Good luck, Mickey


A few nerves are normal and probably a positive, it readies you to get everything in order. Better than being complacent, turning up here and having to get copy documents from back home, or elsewhere which can take for ever...
I'm on an LTVP. On that form they want to see a)income, and b)assets. That's so they can gauge that a) you can support yourself and won't be a burden on the state, and b) well the cynic might suggest that's so if you break the law, the state will know what to target.
I actually think it's a bigger picture. It's about profiling you. SG-ICA punch the data into the computer, and it says yes or no.
Now if you've spent the last few years in say Syria, with no declarable income, maybe you can see their point :)
As far as I know background checks (as you suggest) with that 'granularity', bank accounts etc., can't be made cross-border. I.e. I don't think they can 'credit check' you. Here (I believe), they're limited to something like an INTERPOL level check. But they'll take what you've declared on the forms, and simply consider whether 'it all adds up'.
I know those forms are very intimidating, esp. when you are from the EU, as we have pretty open borders and there is nothing like that in the EU.
Here, consider it like the Switzerland of Asia. There are lots of people that really want to move here, most good, but some less so; so the state need to profile everyone.

--- On the LTVP form, I forget precisely if they wanted addresses for the past 5 or 10 years, but I ended up listing about 5 addresses in 3-4 countries. It's pretty normal here for foreigners to move around quite frequently, so no big deal.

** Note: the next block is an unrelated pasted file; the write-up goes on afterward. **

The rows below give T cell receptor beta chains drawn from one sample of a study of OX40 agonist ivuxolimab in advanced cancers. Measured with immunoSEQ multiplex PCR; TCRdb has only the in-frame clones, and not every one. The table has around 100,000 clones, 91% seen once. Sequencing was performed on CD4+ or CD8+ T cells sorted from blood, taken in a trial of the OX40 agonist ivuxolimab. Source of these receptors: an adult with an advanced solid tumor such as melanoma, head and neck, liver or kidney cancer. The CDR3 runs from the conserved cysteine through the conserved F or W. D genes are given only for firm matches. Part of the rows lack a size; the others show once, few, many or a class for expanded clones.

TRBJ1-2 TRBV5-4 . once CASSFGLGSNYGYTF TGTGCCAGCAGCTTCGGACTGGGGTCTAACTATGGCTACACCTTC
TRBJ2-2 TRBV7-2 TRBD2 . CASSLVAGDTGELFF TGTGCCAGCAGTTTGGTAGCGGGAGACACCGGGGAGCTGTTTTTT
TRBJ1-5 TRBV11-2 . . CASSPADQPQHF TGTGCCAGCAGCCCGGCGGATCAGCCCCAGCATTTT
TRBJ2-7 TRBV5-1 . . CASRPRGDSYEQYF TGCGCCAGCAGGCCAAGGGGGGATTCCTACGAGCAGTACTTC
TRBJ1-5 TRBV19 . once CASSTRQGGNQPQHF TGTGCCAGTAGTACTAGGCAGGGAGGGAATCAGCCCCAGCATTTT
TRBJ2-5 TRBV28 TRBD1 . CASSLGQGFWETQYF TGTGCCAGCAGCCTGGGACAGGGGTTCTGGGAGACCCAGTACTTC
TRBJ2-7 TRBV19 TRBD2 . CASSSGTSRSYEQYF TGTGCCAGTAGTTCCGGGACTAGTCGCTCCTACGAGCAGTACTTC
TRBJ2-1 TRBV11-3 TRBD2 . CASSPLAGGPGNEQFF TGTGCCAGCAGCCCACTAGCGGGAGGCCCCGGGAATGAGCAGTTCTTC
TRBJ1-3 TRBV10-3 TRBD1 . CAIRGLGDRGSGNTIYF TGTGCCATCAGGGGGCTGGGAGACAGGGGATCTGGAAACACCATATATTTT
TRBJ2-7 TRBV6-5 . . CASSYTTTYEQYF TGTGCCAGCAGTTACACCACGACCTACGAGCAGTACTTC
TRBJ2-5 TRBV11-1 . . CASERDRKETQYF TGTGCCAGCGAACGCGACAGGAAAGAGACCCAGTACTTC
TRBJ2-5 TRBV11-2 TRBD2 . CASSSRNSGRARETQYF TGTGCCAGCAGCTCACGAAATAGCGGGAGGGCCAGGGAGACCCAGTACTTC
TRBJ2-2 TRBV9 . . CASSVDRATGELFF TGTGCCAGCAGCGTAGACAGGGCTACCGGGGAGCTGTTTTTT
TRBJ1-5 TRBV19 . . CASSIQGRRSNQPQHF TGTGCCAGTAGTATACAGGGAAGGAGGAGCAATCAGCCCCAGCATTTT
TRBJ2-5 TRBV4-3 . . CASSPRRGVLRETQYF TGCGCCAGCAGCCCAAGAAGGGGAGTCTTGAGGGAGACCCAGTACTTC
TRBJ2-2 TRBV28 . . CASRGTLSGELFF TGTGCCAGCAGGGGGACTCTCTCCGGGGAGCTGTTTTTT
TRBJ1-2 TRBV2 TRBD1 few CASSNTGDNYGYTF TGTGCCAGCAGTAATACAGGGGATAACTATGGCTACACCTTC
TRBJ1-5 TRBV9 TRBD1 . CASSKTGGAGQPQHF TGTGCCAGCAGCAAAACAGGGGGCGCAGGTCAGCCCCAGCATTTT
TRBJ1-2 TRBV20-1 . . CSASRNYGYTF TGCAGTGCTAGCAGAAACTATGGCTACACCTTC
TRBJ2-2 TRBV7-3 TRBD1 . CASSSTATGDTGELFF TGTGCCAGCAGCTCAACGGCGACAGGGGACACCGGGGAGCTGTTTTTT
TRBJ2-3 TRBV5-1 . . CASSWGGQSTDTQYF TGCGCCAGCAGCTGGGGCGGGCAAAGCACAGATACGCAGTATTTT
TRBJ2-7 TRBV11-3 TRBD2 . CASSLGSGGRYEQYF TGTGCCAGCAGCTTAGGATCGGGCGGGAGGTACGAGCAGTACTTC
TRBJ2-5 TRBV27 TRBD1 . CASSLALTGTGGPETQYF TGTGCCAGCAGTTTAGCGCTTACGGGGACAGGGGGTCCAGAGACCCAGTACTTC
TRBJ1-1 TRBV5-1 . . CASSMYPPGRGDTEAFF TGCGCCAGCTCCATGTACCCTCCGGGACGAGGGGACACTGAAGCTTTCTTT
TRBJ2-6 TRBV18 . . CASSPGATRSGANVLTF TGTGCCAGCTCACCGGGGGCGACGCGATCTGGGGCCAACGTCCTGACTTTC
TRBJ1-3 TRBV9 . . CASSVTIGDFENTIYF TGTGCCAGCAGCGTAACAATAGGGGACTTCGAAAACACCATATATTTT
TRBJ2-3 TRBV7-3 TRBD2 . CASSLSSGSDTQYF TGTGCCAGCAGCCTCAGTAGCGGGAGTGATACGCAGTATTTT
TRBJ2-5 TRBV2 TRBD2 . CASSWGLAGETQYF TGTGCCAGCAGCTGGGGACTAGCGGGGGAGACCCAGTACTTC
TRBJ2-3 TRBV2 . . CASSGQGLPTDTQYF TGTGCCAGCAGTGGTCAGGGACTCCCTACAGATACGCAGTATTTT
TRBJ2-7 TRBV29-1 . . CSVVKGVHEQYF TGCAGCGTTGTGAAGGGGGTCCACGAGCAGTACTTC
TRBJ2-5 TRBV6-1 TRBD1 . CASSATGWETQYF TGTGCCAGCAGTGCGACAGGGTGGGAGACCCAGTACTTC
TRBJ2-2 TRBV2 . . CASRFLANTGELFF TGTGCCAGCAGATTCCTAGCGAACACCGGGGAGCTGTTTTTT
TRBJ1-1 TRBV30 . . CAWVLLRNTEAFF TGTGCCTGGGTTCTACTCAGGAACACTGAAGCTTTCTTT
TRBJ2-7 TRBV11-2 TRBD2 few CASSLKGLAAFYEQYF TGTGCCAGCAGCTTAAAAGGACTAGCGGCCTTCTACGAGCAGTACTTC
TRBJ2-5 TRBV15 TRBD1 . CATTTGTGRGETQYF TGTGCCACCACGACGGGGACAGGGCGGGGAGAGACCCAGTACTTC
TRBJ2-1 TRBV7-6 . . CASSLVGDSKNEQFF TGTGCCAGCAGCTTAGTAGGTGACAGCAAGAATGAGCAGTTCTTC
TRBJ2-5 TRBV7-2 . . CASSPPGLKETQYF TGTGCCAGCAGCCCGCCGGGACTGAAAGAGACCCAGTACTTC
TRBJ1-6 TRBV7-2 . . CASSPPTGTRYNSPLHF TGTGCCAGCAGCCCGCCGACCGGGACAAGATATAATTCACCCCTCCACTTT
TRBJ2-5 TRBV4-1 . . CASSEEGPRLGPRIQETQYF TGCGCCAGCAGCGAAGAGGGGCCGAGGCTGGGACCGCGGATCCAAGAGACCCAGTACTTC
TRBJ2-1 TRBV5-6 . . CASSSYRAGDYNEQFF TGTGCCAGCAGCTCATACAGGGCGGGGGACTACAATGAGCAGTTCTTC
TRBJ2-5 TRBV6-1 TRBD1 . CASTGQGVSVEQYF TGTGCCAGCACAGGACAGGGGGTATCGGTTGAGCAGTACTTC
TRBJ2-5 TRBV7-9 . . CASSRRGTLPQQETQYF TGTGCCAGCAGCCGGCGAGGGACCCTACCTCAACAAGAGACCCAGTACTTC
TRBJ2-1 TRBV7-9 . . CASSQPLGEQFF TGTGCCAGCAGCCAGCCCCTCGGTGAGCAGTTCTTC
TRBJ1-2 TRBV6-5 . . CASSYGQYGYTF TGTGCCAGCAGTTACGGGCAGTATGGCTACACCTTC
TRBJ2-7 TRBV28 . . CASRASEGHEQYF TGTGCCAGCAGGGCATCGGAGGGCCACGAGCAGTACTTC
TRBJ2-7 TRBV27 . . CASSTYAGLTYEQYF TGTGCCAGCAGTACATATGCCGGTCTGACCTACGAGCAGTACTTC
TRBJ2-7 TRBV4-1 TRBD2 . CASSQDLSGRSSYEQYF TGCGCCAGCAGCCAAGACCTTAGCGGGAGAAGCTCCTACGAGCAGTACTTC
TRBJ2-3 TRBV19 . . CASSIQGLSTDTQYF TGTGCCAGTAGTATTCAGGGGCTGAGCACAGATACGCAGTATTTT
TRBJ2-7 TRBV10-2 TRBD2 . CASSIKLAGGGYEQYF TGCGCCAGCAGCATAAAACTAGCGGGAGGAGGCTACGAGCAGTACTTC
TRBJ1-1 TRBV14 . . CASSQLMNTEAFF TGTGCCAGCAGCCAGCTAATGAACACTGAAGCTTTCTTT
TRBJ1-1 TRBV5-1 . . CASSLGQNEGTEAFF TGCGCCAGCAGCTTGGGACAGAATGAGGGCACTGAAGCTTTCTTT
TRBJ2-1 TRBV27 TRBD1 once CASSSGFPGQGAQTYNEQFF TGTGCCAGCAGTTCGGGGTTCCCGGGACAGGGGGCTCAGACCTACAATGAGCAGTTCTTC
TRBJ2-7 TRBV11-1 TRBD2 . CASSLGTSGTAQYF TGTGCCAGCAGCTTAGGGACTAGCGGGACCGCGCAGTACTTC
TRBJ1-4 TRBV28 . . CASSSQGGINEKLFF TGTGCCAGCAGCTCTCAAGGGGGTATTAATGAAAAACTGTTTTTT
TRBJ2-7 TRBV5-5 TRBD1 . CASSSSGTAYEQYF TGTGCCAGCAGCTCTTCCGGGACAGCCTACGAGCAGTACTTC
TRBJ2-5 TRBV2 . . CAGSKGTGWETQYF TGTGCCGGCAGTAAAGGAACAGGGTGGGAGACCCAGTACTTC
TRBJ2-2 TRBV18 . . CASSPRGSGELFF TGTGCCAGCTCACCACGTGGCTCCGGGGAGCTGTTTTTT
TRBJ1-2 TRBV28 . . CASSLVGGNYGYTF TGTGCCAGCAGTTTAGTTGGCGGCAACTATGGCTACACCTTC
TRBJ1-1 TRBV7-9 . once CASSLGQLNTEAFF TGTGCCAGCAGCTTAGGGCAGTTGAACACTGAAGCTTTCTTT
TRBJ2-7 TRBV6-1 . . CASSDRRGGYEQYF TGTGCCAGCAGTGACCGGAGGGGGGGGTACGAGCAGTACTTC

Hi JR8......thanks for the reply , appreciate it. I had a small query about your LTVP....When u had listed these countries and addresses where u had lived in the past 5-10 yrs...did the ICA ask for any sort of Police clearance to be submitted form your end from each of these countries ?

Would greatly appreciate a reply.

Re: when locals come here

Of late there seems to be quite a few posts from locals wanting to meetup, out of curiosity what enters your mind when locals come here to post about meeting new friends etc?
... Some people wrote that it sets off alarm bells when you see locals interested in meeting up, would anyone like to share some horror stories?

As with any internet forum I think your perception of others builds over time. That's one reason why it can be so enjoyable/beguiling when you meet them in the flesh :)

I'm not going out and meeting anyone from the internet 1-1 except someone I've chatted to for some time, and preferably met at a group meet-up, AND like.
This made me chuckle to myself and remember when I did exactly that - except for the meet part - I/we did everything up to that.

This is when I used my old, harsher online persona, was single, connected with a forum regular in a quasi-romantic context, sent her my picture (which I normally would never do) at her request, then she gave me reason to regret it immediately thereafter (even then I still tried to maintain some semblance of anonymity).

The thing is, I knew there something was a bit fishy.

Well, it gave the forum a bit of a laugh anyway.